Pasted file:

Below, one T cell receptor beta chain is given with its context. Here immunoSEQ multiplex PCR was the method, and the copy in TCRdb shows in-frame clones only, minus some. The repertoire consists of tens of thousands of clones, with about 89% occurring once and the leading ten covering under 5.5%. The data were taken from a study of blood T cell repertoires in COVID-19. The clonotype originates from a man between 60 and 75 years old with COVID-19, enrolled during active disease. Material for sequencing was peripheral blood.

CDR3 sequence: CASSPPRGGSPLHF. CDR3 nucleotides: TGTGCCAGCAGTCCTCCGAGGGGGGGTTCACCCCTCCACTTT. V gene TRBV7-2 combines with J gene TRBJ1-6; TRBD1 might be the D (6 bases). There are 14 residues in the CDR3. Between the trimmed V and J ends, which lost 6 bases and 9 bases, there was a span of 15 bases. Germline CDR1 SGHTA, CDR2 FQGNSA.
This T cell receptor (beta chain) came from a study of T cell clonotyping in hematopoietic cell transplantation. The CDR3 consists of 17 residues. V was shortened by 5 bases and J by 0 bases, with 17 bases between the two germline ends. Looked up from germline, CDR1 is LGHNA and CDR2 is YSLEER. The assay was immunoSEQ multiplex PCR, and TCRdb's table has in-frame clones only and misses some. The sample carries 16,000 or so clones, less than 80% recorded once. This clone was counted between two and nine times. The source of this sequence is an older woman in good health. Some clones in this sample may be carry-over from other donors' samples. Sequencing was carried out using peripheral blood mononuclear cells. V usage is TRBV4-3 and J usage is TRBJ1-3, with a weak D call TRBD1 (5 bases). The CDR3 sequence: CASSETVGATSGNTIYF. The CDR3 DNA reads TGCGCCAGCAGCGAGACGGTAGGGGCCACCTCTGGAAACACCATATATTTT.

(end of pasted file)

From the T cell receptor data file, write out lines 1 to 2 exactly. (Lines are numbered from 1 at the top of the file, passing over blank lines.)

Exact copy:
Below, one T cell receptor beta chain is given with its context. Here immunoSEQ multiplex PCR was the method, and the copy in TCRdb shows in-frame clones only, minus some. The repertoire consists of tens of thousands of clones, with about 89% occurring once and the leading ten covering under 5.5%. The data were taken from a study of blood T cell repertoires in COVID-19. The clonotype originates from a man between 60 and 75 years old with COVID-19, enrolled during active disease. Material for sequencing was peripheral blood.

CDR3 sequence: CASSPPRGGSPLHF. CDR3 nucleotides: TGTGCCAGCAGTCCTCCGAGGGGGGGTTCACCCCTCCACTTT. V gene TRBV7-2 combines with J gene TRBJ1-6; TRBD1 might be the D (6 bases). There are 14 residues in the CDR3. Between the trimmed V and J ends, which lost 6 bases and 9 bases, there was a span of 15 bases. Germline CDR1 SGHTA, CDR2 FQGNSA.